In writing this new series Terra Ignota, one goal that excited me was to try to write something in a very familiar, classic science fiction future, with flying cars and futuristic cities, but with a different question palette, specifically with Voltaire’s question palette.  My idiosyncratic and undeniably insane narrator Mycroft Canner is writing a history of events of the year 2454, but chooses to write in an eighteenth century style, insisting that the reader will only understand what he’s describing if he uses that peculiar period voice.  In the midst of an unfolding mystery, and the grand politics of borderless globe-spanning non-geographic nations, the narrator is constantly plunging into philosophical sides about whether the world is governed by Chance or Providence, the use of ‘thee’ and ‘thou’ and ‘he’ and ‘she’ (all antiquated terms in his 25th century), and what the apparently supernatural abilities of the boy who can bring toys to life tell us about the aims of Fate and the personality of God.  These are not the questions most characters would ask first if they saw someone bring a plastic toy to life, and most books would have the stranger who stumbles on the child’s power in the opening chapter use the words “magic” or “paranormal” while I have the discoverer be a professional theologian who jumps right away to “miracle.”  

This different question palette results in different actions on the characters’ parts (Let’s run scientific tests and also reread Thomas Aquinas!) but it also lets me ask a whole different set of questions of what I designed to be a very familiar kind of science fiction future.  Golden age SF worlds with flying cars and futuristic cities have been interrogated hundreds of times about the big questions of the second half of the twentieth century: superpowers and empire, capitalism and abundance, heroism and the momentum of technological progress, nuclear apocalypse and what would follow it, and race and gender in what is, in older fiction, now a very dated and consequently often uncomfortable way. 
 A bit later as other voices and events added to this question palette, and such futures started to be interrogated about transhumanism, feminism, post-colonialism and civil rights, libertarian economic theory, the cyber revolution, the singularity, and other topics which are hot now but were unheard-of then, and which add an extra level of alien fascinating when we reread science fiction from fifty years ago and plunge, not only into alien worlds, but into the alien question palettes of their authors.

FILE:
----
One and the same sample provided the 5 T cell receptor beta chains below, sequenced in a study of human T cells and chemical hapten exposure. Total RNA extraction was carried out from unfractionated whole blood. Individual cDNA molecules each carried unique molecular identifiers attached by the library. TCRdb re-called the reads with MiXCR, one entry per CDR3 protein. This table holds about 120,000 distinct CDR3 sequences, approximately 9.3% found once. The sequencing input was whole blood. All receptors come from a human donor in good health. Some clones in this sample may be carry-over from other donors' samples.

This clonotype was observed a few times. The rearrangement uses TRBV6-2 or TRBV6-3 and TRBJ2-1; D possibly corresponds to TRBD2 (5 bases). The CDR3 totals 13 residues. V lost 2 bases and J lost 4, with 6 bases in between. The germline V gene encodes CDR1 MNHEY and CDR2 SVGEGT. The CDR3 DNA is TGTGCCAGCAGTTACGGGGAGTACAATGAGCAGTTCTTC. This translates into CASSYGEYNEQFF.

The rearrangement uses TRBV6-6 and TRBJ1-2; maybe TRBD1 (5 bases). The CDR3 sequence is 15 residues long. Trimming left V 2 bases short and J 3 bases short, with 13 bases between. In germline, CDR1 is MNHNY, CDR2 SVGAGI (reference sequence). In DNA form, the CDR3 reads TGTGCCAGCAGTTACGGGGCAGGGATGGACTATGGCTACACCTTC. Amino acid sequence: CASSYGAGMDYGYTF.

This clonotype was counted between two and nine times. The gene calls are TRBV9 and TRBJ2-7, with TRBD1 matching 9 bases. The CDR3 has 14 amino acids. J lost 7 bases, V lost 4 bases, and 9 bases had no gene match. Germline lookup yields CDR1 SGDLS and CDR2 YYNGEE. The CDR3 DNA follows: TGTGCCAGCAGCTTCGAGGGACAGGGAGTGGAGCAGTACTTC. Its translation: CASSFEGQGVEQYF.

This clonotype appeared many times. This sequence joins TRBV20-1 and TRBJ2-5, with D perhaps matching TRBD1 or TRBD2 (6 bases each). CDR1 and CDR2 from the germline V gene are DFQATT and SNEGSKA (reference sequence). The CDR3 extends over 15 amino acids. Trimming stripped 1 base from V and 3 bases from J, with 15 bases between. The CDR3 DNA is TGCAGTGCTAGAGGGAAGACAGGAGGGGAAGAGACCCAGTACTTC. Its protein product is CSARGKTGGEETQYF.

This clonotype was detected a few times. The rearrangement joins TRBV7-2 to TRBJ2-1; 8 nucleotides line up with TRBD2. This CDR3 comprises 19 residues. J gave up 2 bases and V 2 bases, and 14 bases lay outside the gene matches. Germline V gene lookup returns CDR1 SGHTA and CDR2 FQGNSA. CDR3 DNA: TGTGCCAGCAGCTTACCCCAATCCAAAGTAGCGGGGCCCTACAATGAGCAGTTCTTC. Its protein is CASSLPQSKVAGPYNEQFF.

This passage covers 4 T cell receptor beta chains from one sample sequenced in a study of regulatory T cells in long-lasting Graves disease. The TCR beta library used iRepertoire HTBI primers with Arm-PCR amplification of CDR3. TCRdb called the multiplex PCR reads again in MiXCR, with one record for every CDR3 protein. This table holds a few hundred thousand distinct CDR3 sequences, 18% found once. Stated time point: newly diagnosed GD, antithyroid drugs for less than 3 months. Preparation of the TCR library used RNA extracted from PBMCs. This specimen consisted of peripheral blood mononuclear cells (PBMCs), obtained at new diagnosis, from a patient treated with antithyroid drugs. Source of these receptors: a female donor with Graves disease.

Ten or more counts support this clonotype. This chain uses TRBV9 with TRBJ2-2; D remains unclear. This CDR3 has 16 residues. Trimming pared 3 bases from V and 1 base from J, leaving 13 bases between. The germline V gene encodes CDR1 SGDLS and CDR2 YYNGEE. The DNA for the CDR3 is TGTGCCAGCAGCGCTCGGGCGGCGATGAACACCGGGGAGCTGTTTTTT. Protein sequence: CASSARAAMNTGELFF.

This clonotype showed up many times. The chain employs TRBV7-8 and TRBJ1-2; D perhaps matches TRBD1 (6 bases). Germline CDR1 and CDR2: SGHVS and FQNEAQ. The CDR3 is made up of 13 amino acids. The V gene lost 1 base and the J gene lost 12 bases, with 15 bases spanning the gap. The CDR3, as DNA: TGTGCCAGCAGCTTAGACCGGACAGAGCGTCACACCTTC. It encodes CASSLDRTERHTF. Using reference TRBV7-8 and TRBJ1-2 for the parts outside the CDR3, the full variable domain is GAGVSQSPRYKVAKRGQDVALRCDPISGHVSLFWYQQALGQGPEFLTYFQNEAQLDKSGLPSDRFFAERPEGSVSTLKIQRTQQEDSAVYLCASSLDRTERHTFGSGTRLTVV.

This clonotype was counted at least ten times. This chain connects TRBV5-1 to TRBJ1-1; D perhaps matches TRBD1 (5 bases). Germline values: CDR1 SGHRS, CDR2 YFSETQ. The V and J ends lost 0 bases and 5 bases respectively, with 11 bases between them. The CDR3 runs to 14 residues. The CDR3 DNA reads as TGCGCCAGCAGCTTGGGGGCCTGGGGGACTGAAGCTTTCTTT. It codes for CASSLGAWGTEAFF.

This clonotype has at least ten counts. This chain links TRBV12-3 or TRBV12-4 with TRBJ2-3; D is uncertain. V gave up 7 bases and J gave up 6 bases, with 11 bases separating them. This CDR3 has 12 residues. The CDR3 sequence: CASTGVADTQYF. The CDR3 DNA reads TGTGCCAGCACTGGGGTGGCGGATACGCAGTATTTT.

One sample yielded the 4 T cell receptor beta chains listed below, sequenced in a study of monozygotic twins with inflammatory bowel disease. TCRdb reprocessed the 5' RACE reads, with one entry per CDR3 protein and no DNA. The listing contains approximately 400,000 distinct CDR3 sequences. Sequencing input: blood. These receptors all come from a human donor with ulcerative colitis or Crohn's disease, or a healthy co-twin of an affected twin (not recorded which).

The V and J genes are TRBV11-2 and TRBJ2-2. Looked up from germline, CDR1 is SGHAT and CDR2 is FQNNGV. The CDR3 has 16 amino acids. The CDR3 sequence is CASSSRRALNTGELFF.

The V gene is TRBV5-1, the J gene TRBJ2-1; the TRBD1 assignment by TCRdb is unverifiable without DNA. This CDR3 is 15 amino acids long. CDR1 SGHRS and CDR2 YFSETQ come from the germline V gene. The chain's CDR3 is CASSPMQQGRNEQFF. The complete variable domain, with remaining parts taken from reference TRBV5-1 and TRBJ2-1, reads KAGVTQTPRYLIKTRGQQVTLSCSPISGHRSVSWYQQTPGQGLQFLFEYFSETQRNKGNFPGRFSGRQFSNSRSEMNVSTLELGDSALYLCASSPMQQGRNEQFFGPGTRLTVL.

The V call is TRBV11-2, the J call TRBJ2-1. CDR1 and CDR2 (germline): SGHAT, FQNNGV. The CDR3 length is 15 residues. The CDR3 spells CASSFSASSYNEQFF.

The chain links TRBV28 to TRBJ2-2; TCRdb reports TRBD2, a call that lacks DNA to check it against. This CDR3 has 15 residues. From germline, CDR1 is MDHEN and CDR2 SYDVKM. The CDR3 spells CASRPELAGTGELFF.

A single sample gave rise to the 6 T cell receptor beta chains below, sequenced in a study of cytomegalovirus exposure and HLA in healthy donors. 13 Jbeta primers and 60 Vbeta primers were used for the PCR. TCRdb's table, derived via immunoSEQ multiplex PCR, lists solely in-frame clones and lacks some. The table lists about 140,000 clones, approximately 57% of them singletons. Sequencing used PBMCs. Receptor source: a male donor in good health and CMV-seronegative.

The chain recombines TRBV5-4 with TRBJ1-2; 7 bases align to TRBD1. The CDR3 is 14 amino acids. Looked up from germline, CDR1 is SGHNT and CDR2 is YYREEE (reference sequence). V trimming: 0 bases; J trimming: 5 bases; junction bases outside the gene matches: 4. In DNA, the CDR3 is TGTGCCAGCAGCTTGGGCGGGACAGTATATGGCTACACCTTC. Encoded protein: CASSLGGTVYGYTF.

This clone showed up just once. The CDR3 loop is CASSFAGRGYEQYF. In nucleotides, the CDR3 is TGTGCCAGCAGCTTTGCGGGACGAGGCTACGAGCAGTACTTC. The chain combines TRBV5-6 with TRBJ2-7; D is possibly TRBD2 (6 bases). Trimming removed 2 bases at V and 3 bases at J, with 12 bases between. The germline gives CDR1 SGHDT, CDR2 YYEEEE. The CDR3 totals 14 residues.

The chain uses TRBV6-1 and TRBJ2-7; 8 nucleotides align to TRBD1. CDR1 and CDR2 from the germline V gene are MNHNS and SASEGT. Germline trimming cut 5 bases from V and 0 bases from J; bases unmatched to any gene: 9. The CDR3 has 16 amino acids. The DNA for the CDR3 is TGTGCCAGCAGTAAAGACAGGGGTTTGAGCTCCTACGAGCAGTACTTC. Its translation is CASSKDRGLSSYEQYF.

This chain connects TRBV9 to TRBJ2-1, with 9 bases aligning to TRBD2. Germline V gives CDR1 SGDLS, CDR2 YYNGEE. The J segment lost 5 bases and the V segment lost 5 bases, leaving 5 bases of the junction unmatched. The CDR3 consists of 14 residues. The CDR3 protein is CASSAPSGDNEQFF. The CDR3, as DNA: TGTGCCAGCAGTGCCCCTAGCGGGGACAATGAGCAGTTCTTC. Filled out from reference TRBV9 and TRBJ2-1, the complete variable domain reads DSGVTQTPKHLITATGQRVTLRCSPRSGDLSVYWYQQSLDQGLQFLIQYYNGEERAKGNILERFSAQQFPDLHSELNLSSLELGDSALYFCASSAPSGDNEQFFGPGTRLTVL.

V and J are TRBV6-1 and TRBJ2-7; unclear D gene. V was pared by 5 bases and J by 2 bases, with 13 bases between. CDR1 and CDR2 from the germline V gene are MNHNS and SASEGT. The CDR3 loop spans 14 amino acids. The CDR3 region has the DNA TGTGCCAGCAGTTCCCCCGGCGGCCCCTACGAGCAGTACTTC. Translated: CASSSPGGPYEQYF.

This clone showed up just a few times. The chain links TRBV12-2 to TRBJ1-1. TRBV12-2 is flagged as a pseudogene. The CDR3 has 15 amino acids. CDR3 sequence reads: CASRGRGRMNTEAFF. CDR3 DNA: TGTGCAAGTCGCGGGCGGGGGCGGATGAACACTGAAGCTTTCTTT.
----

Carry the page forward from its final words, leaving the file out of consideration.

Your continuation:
I wanted to recreate that feeling, to write a novel with an alien question palette, alien in time as 1950 and 1750 are alien to us.  I wanted to create a narrator like those Voltaire and Diderot created in whose stories it is often even more delightfully surprising to read how the narration reacts to a strange event as to read the event itself.  I wanted to ask anew Voltaire’s questions about Providence and theopsychology—that attempting to deduce the personality of God from observing God’s creations i.e. nature—because they’re such weird, amazing questions, ones we’ve never asked of our futures of flying cars and glittering towers.  My narrator Mycroft Canner tells you, when he first describes this “miracle” that he is mad, and he invites, even encourages, you, the reader, to dismiss his talk of miracles as part of his madness, inviting you to observe his ravings about Providence from a detached distance, as you would observe a specimen in a zoo.  Thus my science fiction world ticks on in its science fiction way, but through the narrator, and through the questions he asks, and which others who see the “miracle” ask as a consequence, you get to explore a bunch of very new ways of thinking about an exciting, abundance-filled, golden age type future, and feel as if you’re somehow reading historical fiction and science fiction at the same time.  We know what someone who thinks like Voltaire and his Enlightenment buddies would deduce about the nature of Providence from observing 1752, but what would such a philosopher/scientist deduce from observing 2454?  That is a new question altogether, one I can only ask by mixing one part science fiction, one part historical fiction, and a dash of the fantastic.


Ada Palmer is the author of the recently released sci-fi novel Too Like the Lightning and a professor in the history department of the University of Chicago, specializing in Renaissance history and the history of ideas. Her first nonfiction book, Reading Lucretius in the Renaissance, was published in 2014 by Harvard University Press. She is also a composer of folk and Renaissance-tinged a capella music, most of which she performs with the group Sassafrass. Her personal site is at adapalmer.com, and she writes about history for a popular audience at exurbe.com and about SF and fantasy-related matters at Tor.com.


 
Sunday, May 22, 2016

Introducing SPFBO II by Mark Lawrence & Various Bloggers (by Mihir Wanchoo)


So it’s that special time of the year, SPFBO II has begun. I’m a little late with this introductory post, but in my defense, I truly get very little time to read with an infant. However I have a plan for this edition. First of all you can read all about SPFBO II over at Mark Lawrence’s blog wherein the second edition was launched.

Now I plan to read atlas 3 chapters from each book. I’ll be doing 6 rounds with 5 books each. I’ll be updating each round after 3-4 weeks. If the book catches my interest after 3 chapters, I'll be reading it entirely. I'll try to say why I thought each book did or didn't work for me. Bear in mind that it's solely my opinion and that doesn't have to match everyone else. I try to be as fair and accommodating as possible.